The weekend in the SEC was no less interesting than it was elsewhere across the nation. The two marquee games really lived up to their billing, and two upsets out of the spotlight punctuated the day.
It all reminded me how important matchups are. Every team has weaknesses – the question is whether or not you have the goods to exploit them. Everyone but Georgia has had success against Tennessee’s defense, and John Parker Wilson did what Matthew Stafford could not. Meanwhile in Columbia, a Vandy defensive front that got to Stafford only once the week before and saw Knowshon Moreno shred them in the second half stuffed the South Carolina running game and recorded seven sacks.
Every game presents its own unique matchups, and you can’t forecast on the basis of one game without considering how those matchups will change. Mouths are watering after Andre Woodson threw all over Florida, but we’re talking about a Georgia offense that struggles to break 20 points in SEC games and also struggles to hit passes longer than 25 yards.
My initial thoughts about the Florida game haven’t changed after a week, and outcome of the UF-Kentucky game only reinforced the pressure that will be on the Georgia offense. Florida will score some points; they have in nearly every game. They managed 24 on the road at LSU against the BEST DEFENSE EVAR. Georgia’s defense did a good job last year giving up only 14 points to the Florida offense, but it’s reasonable to expect Florida to score a little more this year.
I understand the obsession over Meyer and Tebow. It’s a great story, and Tebow is a unique player in a unique situation. But while I read dozens of message board posts saying, "I hope Martinez is watching this" during the Florida-Kentucky game, I have to admit that my first thought was, "can we complete the kinds of passes Kentucky is completing?" Weaknesses are no good if you can’t use them to your advantage.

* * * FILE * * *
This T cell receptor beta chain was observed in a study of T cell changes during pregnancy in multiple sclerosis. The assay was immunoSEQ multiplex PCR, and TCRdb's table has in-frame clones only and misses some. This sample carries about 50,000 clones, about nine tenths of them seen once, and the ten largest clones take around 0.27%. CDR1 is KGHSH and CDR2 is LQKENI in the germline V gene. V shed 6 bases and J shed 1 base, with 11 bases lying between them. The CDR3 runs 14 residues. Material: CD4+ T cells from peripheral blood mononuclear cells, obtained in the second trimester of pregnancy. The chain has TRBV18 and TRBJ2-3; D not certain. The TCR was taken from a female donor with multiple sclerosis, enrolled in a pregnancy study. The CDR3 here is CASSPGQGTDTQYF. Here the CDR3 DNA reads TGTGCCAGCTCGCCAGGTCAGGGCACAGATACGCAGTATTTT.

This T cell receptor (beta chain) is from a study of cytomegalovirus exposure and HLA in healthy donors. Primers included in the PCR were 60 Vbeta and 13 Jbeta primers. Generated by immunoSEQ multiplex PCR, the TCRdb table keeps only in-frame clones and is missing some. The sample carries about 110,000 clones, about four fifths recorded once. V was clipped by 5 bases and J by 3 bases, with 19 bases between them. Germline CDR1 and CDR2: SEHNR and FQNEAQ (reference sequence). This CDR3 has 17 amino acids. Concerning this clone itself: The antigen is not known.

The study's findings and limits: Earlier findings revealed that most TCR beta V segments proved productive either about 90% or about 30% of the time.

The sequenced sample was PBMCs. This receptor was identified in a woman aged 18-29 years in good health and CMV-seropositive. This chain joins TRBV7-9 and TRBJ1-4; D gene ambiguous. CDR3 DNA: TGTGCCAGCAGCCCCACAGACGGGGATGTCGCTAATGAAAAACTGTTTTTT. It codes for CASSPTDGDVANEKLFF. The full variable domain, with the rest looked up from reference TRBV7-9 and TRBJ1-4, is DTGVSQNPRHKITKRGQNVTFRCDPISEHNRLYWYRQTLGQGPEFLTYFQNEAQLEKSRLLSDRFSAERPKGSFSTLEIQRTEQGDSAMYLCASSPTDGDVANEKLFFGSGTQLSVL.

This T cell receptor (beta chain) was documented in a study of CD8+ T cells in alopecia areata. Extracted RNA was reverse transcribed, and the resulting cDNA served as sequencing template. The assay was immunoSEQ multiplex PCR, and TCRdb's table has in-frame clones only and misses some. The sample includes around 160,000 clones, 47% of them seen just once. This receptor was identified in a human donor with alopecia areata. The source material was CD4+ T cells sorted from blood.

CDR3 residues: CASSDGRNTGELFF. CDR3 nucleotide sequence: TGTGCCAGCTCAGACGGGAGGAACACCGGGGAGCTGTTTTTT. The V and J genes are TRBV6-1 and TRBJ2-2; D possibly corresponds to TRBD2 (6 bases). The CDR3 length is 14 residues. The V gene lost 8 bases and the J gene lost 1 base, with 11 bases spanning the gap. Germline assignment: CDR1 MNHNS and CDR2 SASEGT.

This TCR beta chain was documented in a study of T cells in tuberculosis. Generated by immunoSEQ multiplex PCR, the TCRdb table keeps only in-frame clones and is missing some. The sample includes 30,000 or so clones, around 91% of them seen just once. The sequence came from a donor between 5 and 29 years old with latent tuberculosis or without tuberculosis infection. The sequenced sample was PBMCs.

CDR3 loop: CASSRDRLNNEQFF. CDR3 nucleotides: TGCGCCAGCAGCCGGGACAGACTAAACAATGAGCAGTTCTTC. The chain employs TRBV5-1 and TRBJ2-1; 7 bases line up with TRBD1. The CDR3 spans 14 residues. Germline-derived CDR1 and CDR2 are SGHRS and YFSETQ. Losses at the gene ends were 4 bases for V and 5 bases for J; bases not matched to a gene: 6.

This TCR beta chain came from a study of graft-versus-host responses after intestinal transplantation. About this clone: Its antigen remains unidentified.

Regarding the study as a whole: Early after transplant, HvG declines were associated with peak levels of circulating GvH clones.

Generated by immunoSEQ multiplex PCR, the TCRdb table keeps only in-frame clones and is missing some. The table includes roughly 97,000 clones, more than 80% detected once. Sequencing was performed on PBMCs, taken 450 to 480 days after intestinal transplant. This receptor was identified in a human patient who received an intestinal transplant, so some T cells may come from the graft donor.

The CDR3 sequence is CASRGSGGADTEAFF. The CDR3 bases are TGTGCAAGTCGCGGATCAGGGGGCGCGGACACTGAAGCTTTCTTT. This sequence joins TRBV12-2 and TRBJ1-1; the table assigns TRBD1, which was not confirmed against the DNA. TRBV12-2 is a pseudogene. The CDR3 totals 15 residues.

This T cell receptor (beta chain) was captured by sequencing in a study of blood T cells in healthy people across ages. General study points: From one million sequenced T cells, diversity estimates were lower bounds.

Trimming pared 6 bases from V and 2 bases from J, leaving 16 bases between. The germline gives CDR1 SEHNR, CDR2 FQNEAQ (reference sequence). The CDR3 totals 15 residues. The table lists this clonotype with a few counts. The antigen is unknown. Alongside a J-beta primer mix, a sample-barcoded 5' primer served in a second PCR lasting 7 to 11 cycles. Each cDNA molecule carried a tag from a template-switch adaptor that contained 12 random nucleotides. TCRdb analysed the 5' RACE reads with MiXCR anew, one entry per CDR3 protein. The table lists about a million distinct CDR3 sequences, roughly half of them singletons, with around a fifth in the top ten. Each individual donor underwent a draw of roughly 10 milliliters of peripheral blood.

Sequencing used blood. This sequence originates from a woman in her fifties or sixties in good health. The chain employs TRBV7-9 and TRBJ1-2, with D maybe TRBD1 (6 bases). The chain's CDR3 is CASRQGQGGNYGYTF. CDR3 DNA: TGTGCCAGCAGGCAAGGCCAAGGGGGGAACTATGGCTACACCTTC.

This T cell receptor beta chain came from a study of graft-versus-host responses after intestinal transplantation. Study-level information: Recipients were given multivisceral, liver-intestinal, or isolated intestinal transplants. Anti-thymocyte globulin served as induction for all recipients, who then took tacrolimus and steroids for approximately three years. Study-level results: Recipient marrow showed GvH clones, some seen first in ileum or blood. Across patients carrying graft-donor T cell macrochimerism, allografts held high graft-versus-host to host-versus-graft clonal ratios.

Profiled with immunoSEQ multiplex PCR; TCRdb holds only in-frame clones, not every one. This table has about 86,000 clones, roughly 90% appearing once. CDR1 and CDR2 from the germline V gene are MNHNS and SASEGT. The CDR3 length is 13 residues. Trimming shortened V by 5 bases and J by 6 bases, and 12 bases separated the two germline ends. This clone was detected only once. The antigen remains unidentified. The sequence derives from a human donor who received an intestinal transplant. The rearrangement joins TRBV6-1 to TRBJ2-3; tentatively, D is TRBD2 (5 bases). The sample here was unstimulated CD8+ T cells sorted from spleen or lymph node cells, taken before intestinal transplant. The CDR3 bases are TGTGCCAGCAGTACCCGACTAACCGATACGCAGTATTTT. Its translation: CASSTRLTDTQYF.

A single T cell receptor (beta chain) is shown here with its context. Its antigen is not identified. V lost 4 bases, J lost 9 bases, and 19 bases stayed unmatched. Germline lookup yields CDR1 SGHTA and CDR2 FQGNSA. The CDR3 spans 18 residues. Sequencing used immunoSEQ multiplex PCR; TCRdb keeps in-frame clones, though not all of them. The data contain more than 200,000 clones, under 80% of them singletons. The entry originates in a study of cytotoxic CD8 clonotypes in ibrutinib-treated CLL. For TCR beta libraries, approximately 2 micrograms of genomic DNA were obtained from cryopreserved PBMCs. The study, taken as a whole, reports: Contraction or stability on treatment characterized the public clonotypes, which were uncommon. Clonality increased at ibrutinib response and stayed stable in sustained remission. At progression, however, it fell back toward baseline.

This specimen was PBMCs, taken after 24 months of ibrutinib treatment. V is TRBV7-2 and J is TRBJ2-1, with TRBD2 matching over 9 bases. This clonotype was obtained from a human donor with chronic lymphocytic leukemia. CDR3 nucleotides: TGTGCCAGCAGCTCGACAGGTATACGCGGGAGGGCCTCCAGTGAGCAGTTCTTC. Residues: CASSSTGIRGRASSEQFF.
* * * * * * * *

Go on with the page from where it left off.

Some big plays and stops from the defense will surely help – Kentucky just couldn’t get the late stops they needed. I’m more convinced than ever that Saturday’s game is much more a test for Bobo (and Stafford). If the Dawgs can come out with some efficient and productive drives to start the game, they might just have a chance, and it would be a pleasant change from recent history.
Georgia has come out strong three times against Florida since 1991 that I can remember – four if you count Frank Harvey’s long touchdown in 1992. The Dawgs grabbed the lead in 1997 and were able to answer when Florida grabbed a brief 17-14 lead. Georgia also got off to a strong start in 2000, but a backbreaking Lito Shepard interception near halftime completely erased that early momentum. A pair of gutsy fourth down conversions helped the Dawgs get out ahead in 2004 as Leonard Pope became a household name.
But recently, it’s been all Florida to start the games. The Gators had 14 points seemingly before the coin toss in 2005, and that was all they needed against an anemic Tereshinski-led Georgia offense. Florida also got 14 first half points without a Georgia answer in 2006, and a defensive score to start the second half provided just enough of a cushion before Georgia finally got going.
Against Tennessee, things went about as badly as they could on both sides of the ball. The offense had a miserable three-and-out, and the defense gave up a long scoring drive. Contrast that start with the trip to Alabama. Georgia scored on the opening drive, kept Bama off the scoreboard for a while, and as a result played with enough confidence to weather the Crimson Tide’s comeback and regroup for the win. I don’t want to say that scoring first is the absolute determining factor in this game, but Georgia has lost two of three games this year in which the opponent has scored first (Ole Miss as the exception).
Though Moreno will be a valuable weapon (particularly in a close game in the second half), this game is Matthew Stafford’s chance to show what all of the fuss was about. The Alabama win was a great moment, but there has yet to be a complete great game from the Dawgs’ heralded starting quarterback. Georgia’s best chance is to have Stafford lead a efficient passing game that takes time off the clock and keeps the Florida offense on the bench.
If that fails, the Dawgs will struggle to another 10-14 point output in Jacksonville, and Florida could have Tiny Tim under center. It won’t matter.